“It was a good way for me to help hone my journalistic skills, as well as, you know, give opportunities for fellow students who were interested in journalism,” McCoy said.
For Collage, McCoy wrote about a wide range of topics impacting Black students, from on-campus Kwanzaa celebrations to the Black Talent Program—a student-run program created by the University in hopes of recruiting more Black students to attend BC.
Many students, including McCoy, pushed the University to implement measures beyond the Black Talent Program and make greater strides toward inclusivity. As a part of the Black Student Forum, McCoy participated in protests where she and other students urged the administration to admit more Black students.
“I recall having a number of protests walking through the campus,” McCoy said. “The goal was to have at least 10 percent Black students at the University.”
After reporting for The Heights, Collage, and the campus radio station, WZBC, McCoy knew she wanted to continue pursuing journalism, but said she could not decide whether to dive right into the workforce or attend graduate school.
“I decided, because I was torn, that I would apply to Columbia,” McCoy said. “And if I got in, I would go, and if not I’d go look for a job, and I got in.”
After sharpening her reporting and writing skills at Columbia School of Journalism, McCoy said she was determined to become a TV reporter. She worked her way up in the journalism industry, starting off as a receptionist at a gospel music radio station and then securing a job as a news assistant at WTOP Radio, a radio station in the District of Columbia.
Since then, she has worked at various media outlets, including Black Entertainment Television (BET), where she said she worked on several different shows. In 2001, McCoy was awarded two NAACP Image Awards for her work at BET reporting on police brutality and the U.S. Census court.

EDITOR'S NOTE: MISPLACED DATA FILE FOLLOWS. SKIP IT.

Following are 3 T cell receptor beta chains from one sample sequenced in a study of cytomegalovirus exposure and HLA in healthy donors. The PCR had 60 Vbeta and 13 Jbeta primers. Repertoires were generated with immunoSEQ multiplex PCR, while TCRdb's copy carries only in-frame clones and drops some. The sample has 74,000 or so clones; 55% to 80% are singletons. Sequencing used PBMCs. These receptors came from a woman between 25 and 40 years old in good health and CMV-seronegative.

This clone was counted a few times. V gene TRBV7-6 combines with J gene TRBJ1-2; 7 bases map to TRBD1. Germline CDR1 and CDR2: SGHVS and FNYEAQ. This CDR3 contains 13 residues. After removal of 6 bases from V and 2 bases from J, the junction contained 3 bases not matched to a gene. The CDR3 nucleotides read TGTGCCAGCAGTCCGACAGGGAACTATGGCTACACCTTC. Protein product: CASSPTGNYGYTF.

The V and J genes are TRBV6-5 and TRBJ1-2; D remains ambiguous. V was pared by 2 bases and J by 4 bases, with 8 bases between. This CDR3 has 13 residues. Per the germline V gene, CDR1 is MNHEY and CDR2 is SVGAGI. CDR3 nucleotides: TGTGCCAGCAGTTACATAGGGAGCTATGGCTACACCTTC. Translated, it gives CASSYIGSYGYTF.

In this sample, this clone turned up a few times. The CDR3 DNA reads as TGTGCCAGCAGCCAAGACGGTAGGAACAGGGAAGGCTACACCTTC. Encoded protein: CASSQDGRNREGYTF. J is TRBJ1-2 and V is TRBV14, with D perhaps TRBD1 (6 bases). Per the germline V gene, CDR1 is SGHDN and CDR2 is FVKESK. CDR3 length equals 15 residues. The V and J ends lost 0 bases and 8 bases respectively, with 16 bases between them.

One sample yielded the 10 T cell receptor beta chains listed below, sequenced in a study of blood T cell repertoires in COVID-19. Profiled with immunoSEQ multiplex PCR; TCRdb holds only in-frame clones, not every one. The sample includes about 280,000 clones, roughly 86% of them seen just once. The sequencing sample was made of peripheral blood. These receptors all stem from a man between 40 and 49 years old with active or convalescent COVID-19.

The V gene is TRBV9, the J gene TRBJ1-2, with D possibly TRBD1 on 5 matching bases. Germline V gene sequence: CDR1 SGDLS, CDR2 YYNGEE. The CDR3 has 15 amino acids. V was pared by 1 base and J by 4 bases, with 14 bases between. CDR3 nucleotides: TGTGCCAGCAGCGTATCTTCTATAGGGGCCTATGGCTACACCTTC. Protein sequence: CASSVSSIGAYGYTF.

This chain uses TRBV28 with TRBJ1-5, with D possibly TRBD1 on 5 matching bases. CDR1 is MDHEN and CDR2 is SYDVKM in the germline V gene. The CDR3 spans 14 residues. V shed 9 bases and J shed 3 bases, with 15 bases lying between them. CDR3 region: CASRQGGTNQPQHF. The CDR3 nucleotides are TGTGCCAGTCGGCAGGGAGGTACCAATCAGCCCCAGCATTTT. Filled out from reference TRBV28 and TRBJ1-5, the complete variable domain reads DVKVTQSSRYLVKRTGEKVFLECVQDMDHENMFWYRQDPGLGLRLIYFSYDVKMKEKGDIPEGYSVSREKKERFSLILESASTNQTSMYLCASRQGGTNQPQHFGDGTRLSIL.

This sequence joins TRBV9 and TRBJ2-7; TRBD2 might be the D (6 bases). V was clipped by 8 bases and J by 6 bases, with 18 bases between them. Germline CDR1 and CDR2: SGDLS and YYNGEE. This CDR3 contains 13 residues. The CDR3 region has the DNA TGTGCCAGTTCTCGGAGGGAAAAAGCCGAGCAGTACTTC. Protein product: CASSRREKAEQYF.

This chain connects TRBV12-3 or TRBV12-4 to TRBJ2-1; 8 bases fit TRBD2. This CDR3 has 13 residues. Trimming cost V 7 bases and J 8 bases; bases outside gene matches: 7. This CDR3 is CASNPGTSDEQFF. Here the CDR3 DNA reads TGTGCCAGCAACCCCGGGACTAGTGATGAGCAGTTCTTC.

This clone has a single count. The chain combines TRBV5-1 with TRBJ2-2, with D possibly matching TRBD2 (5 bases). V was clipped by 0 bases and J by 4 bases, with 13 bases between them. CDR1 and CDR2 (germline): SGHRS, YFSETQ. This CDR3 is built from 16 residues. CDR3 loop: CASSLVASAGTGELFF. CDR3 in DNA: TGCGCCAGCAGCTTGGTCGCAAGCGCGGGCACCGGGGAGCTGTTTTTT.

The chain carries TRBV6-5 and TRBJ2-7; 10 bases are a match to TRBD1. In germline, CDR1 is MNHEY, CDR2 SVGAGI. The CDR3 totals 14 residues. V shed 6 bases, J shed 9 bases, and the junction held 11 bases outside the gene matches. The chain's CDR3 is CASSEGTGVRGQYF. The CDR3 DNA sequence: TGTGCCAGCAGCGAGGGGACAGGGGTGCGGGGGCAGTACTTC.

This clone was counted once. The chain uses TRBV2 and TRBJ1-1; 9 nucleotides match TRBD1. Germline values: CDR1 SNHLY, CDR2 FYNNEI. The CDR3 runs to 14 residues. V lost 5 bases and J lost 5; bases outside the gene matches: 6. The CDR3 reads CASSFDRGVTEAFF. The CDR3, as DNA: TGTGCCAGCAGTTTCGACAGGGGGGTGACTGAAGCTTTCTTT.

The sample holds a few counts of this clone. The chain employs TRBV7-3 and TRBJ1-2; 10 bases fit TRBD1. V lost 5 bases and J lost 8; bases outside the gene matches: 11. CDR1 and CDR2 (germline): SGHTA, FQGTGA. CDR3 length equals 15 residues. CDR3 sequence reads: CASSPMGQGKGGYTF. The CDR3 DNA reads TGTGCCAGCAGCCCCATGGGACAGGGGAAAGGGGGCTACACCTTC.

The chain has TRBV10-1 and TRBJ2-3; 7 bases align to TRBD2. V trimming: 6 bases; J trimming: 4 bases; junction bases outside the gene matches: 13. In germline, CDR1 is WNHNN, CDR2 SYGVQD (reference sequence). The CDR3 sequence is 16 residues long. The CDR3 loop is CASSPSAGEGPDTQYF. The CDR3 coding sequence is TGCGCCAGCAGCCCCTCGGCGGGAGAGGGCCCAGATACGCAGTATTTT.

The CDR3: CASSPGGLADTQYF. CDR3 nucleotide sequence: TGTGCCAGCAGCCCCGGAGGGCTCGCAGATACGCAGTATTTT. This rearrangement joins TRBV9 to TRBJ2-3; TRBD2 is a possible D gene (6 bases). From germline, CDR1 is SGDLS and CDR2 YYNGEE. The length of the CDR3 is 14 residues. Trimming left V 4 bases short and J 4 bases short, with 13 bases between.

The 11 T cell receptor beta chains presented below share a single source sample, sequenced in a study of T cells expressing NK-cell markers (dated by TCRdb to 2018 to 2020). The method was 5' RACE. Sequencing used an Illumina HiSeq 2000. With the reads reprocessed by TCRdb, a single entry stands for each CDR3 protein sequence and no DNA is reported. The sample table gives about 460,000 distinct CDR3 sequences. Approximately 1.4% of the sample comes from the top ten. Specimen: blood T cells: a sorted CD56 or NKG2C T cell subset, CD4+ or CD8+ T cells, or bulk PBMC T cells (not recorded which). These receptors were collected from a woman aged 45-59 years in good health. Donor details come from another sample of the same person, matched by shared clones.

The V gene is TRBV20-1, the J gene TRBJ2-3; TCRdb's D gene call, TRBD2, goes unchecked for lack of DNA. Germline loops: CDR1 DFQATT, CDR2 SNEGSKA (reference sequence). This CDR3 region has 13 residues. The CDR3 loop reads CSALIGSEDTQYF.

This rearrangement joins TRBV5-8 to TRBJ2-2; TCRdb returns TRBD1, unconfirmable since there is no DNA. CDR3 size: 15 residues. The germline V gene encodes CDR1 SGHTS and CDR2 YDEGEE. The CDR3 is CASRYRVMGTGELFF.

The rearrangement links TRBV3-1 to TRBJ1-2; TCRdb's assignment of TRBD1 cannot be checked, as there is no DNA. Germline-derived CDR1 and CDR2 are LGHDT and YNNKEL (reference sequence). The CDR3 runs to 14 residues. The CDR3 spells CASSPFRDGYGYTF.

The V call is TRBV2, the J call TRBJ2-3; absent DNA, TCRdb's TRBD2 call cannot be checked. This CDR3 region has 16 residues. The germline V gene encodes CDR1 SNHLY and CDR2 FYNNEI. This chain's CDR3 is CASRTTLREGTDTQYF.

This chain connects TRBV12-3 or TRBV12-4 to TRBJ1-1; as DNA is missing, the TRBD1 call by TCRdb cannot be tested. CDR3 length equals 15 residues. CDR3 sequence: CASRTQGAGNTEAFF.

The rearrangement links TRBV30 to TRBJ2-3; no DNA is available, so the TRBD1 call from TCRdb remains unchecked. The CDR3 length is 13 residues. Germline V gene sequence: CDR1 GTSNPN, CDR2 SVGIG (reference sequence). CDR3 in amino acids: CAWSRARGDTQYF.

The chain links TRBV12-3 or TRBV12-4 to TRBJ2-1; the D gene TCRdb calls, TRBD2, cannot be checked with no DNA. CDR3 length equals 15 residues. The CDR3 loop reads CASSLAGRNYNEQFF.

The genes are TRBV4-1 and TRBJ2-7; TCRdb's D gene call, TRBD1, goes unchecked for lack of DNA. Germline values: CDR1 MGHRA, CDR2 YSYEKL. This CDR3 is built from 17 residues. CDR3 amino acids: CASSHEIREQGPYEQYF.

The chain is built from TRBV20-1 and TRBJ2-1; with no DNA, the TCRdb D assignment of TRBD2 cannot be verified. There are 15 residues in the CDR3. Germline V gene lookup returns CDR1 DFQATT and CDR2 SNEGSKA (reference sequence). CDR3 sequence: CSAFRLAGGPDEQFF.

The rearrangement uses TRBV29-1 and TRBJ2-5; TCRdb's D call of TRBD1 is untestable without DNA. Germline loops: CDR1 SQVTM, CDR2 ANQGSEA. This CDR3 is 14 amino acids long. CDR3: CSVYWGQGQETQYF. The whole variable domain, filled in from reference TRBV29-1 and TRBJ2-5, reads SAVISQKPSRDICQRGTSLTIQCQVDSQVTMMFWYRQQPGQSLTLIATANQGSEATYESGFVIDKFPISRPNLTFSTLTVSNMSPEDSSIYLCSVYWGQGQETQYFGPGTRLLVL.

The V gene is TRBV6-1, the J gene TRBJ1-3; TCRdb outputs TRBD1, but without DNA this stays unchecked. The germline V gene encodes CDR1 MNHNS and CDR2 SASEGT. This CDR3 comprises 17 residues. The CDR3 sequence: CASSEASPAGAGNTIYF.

“I’d cover, you know, things happening in Congress, and things that … would have been of national interest to a national African American audience,” McCoy said.
Eventually, McCoy pivoted to a career in government communications. She now works as a public information officer for the Office of the People’s Counsel in D.C., where she oversees the communications strategy for the government agency. McCoy also serves as the vice chair of communications for the North Atlantic region of Alpha Kappa Alpha (AKA), the oldest sorority in the United States established by African American women. In this role, Doxie said she works to foster a community for Black women in her area and help underserved communities in Washington, D.C.
“With the sorority it’s about service, and it’s also about sisterhood,” McCoy said. “You know, it sounds like a cliche, but that’s what it’s about—sisterhood and service.”
McCoy is also active in the National Association and Washington Association of Black Journalists, two networks for Black journalists of all ages. Enid Doggett, a friend of McCoy who she met during her time at WTOP Radio, said McCoy acts as a mentor to many of the young professionals in these associations.
“It’s not uncommon to hear somebody in Atlanta or somebody in Chicago, who, actually, Doxie was a mentor to,” Doggett said. “I think that she’s been able to balance her life and strike that balance with what she gives and what she puts out in the community.”
Doggett pointed to one memory in particular that she said speaks to McCoy’s supportive character. When Doggett’s car broke down, McCoy came and helped her push it down Capitol Hill.
“My blue Volkswagen Beetle conked out on the Hill, and she got behind and pushed,” Doggett said.
On both a personal and professional level, Doggett said she has always admired McCoy for her drive and commitment to the people and issues she cares about.
“Before there was authentic, there was Doxie,” Doggett said.